Dillon Nathaniel Drops Head Spinning Single ‘Pressure’ from Upcoming EP
January 21, 2019
January 21, 2019
The Hideout stage was definitely no secret at the first-ever Goldrush Festival. Curated by RB Deep, the stage exposed to masses to international house and techno talent, from Claude Von Stroke’s Dirtybird label to techno’s “Queen of Darkness,” Nicole Moudaber. Acclaimed DJ, producer, and label head, Jeremy Olander, visited us all the way from Stockholm, Sweden to brave the Wild West revelry of our inaugural Goldrush Festival. I sat down with him to discuss his hip-hop upbringing, his Vivrant label, and…movie scores? See for yourself!
I’m here with Jeremy Olander, all the way from Stockholm, right?
So, we’re here at Goldrush. What do you think of the Wild West atmosphere?
Well, I just got here but seems to be pretty dope. I mean obviously, you have the right outfit (I was sporting my best cowboy getup) I’m gonna check it out afterward for sure.
Knowing that you grew up listening to a lot of hip-hop artists, what do you think playing alongside some of the hip-hop we have here at Goldrush?
I mean I’ve been going to a lot of hip-hop concerts when I was younger. I grew up on hip-hop. Obviously, it’s very different from DJing, but it’s fun to mix the two together. I get a lot of inspiration from there (hip-hop), so I can definitely see the synergies between them, at least for me you know? I can’t speak for everyone else. I like sampling hip-hop lyrics.
You stole the next questions right out of my mouth! What hip-hop have you sampled before?
I mean there’s a lot of acapella, I don’t know, like Mobb Deep, Nas..you know, just small words.
Okay! East Coast?
Yeah, I’m more of an East Coast kind of guy.
Speaking of East Coast hip-hop, A Tribe Called Quest, MC Q-Tip, Vivrant, tell me a little more about that.
Well, when I was trying to come up with a good label name, it was not easy, man. You want it to be like *snap* really on-point, and I was so insecure about names, and then I had this old track called Vivrant which is obviously from Q-Tip’s ‘Vivrant Thing’. I don’t know, it’s just a cool name, it’s vibrant, music is vibrant, you know? That’s where I got it.
Let’s move onto your music. What spurred you to create your label Vivrant? Was there a void you saw that needed to be filled?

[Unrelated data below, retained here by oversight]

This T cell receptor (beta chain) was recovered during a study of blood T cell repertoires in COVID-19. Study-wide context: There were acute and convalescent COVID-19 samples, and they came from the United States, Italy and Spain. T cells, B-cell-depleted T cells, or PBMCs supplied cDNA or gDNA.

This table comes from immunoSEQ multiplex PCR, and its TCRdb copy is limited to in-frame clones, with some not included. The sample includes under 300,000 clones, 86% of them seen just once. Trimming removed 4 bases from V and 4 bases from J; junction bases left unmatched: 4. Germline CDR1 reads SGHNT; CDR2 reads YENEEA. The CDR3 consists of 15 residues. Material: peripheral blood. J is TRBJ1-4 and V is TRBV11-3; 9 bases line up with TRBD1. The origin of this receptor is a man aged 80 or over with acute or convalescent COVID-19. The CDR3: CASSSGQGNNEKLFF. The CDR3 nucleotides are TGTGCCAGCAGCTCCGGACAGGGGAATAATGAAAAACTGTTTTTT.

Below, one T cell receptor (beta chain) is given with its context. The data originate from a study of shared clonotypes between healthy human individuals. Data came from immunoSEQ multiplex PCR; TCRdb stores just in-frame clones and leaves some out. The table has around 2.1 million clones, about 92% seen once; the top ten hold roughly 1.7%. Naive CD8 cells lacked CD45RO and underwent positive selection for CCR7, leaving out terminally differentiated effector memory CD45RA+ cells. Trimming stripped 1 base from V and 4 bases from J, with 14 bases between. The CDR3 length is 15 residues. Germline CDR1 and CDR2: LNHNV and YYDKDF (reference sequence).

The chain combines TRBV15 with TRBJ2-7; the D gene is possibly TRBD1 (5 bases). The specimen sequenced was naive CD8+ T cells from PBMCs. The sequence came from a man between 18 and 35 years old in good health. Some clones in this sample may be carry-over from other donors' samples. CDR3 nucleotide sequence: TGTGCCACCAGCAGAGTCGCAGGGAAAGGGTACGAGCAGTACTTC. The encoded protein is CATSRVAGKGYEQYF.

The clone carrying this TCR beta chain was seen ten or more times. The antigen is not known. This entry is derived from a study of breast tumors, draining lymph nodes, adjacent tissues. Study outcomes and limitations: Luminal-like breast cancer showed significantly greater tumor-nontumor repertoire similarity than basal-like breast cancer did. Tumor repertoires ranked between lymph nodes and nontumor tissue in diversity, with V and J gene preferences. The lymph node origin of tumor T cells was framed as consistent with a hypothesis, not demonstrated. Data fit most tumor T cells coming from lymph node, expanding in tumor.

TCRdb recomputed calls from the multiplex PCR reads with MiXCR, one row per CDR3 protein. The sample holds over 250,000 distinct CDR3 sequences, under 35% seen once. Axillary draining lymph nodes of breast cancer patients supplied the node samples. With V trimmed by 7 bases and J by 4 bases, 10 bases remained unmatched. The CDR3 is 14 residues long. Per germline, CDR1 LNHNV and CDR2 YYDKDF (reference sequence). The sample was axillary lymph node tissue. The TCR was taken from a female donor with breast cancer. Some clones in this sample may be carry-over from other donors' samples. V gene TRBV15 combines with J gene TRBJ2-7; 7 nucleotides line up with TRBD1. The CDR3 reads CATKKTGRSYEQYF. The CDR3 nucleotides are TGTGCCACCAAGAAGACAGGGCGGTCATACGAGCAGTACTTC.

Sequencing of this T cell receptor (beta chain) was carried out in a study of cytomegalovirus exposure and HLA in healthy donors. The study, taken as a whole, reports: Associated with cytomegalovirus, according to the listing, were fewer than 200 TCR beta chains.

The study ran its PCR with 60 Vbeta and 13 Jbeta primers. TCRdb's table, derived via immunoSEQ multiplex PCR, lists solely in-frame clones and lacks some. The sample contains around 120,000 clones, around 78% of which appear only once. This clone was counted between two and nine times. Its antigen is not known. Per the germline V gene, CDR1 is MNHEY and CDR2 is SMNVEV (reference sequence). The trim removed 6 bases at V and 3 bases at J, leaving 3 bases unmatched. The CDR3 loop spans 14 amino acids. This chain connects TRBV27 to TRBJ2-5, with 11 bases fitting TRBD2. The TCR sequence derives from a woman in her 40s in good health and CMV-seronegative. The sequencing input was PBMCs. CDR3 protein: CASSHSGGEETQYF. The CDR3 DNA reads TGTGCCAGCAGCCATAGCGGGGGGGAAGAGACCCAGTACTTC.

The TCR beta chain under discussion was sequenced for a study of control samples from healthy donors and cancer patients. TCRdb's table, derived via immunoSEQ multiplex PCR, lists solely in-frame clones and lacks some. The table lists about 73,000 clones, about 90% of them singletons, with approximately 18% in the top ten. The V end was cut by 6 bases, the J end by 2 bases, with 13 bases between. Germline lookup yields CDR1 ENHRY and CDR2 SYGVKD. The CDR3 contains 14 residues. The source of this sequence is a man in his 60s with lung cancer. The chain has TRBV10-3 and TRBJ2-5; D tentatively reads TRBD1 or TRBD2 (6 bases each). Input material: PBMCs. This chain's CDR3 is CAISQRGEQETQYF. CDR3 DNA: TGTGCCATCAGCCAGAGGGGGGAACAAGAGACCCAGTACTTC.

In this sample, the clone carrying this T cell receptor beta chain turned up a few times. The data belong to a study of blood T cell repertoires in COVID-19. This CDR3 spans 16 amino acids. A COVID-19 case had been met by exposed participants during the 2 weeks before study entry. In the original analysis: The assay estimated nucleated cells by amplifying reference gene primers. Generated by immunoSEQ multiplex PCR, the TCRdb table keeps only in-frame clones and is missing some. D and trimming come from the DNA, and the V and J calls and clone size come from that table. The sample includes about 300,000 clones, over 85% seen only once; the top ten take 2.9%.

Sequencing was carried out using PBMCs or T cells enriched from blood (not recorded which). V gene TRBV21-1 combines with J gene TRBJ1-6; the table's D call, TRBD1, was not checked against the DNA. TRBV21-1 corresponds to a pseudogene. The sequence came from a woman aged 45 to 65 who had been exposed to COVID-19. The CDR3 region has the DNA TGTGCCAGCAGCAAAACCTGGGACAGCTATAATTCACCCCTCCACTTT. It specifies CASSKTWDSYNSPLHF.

I mean, when I started producing, it was really hard for me to find a label that was good for my sound. Obviously, I worked with Eric Prydz before and his label was a great springboard for me. And then, I wanted to do something to be a home for other artists that are in the same kind of style that I am. I think now there are more people coming into that kind of sound, but when I started I didn’t have many options, so I want to be a home like that for other people producing that kind of sound.
You said “sound,” tell me more about that. When you hear music how do you know you want to sign it to Vivrant?
That’s a really hard question because when I started the label I didn’t even think that I needed a sound. I just wanted to have a label, and then I realized “shit – I need to figure out a ‘sound’ for the label”. It wasn’t easy and I think it’s gonna change every now and then, but at the moment it’s kinda progressive with techy drums, pretty deep, and that’s where we’re at now.
Today, you’re playing amongst Bart (Skils), you’ve got Nicole (Moudaber) out there, and I know you have your techno alias “Dhillon,” so can we expect a little bit of techno, tonight?
We’ll see, I mean I don’t like to plan my sets. We’ll see what the vibe is like. The sun is still out now, so I might go a little more melodic, but you never know.
Set the vibe for the deeper stuff later? When the sun sets with the dust, it looks really nice out there, so I think that will be cool.
Yeah, yeah! (laughing)
We’re using the hashtag #CanYouDigIt this weekend, so let’s use our imagination and do a little crate-digging. I’m curious, what are some lesser-known tracks that were influential to your upbringing in dance music, that you think are essential? Like, “dance music fans need to know these tracks,” but don’t have much exposure?
Wow, that’s a tough question. Arrangement-wise, I listen to a lot of film scores, I think, especially for progressive music, a lot of film scores are very slowly-building. For me, John Williams is great at this. Hans Zimmer, obviously. I think listening to that can be very inspiring, especially for people who make progressive music. I would definitely listen to more film scores, because the dance music is there, all the big artists like Daft Punk and stuff like that, the obvious ones. But, you can really get some good ideas and feelings from film scores.
I’m curious, do you like Stranger Things? I know they have a cool score.
Yeah, very very good.
Last question, completely unrelated to music. On a scale of 1 to 10, how excited are you for the new Star Wars movie?
Oh! I’m very excited, I just bought the tickets.
Yep! In the middle of the day, I’m gonna go see it like a bum!
We want to give huge thanks to Jeremy for chatting with us, and for the awesome set he threw down at Goldrush!